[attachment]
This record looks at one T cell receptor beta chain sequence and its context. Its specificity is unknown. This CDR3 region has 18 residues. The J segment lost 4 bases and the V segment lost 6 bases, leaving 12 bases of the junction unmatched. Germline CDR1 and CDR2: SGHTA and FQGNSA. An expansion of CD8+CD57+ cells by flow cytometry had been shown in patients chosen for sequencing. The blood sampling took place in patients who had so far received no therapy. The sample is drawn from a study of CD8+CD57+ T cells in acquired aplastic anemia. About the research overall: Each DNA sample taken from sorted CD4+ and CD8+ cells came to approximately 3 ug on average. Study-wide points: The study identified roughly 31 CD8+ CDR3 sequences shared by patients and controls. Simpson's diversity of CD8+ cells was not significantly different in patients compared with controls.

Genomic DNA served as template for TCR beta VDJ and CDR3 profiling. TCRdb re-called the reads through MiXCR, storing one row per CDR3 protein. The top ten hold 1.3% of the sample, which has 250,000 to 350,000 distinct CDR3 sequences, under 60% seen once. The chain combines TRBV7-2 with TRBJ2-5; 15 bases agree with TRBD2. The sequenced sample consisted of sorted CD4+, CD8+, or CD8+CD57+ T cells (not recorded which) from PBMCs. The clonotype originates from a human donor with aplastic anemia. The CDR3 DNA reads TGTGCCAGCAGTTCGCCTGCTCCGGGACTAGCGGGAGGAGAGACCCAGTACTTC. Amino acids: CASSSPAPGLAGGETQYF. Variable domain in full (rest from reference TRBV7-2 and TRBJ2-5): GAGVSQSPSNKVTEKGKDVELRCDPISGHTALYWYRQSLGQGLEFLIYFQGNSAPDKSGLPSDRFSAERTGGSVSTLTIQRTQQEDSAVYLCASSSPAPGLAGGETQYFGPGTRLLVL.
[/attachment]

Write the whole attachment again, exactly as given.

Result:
This record looks at one T cell receptor beta chain sequence and its context. Its specificity is unknown. This CDR3 region has 18 residues. The J segment lost 4 bases and the V segment lost 6 bases, leaving 12 bases of the junction unmatched. Germline CDR1 and CDR2: SGHTA and FQGNSA. An expansion of CD8+CD57+ cells by flow cytometry had been shown in patients chosen for sequencing. The blood sampling took place in patients who had so far received no therapy. The sample is drawn from a study of CD8+CD57+ T cells in acquired aplastic anemia. About the research overall: Each DNA sample taken from sorted CD4+ and CD8+ cells came to approximately 3 ug on average. Study-wide points: The study identified roughly 31 CD8+ CDR3 sequences shared by patients and controls. Simpson's diversity of CD8+ cells was not significantly different in patients compared with controls.

Genomic DNA served as template for TCR beta VDJ and CDR3 profiling. TCRdb re-called the reads through MiXCR, storing one row per CDR3 protein. The top ten hold 1.3% of the sample, which has 250,000 to 350,000 distinct CDR3 sequences, under 60% seen once. The chain combines TRBV7-2 with TRBJ2-5; 15 bases agree with TRBD2. The sequenced sample consisted of sorted CD4+, CD8+, or CD8+CD57+ T cells (not recorded which) from PBMCs. The clonotype originates from a human donor with aplastic anemia. The CDR3 DNA reads TGTGCCAGCAGTTCGCCTGCTCCGGGACTAGCGGGAGGAGAGACCCAGTACTTC. Amino acids: CASSSPAPGLAGGETQYF. Variable domain in full (rest from reference TRBV7-2 and TRBJ2-5): GAGVSQSPSNKVTEKGKDVELRCDPISGHTALYWYRQSLGQGLEFLIYFQGNSAPDKSGLPSDRFSAERTGGSVSTLTIQRTQQEDSAVYLCASSSPAPGLAGGETQYFGPGTRLLVL.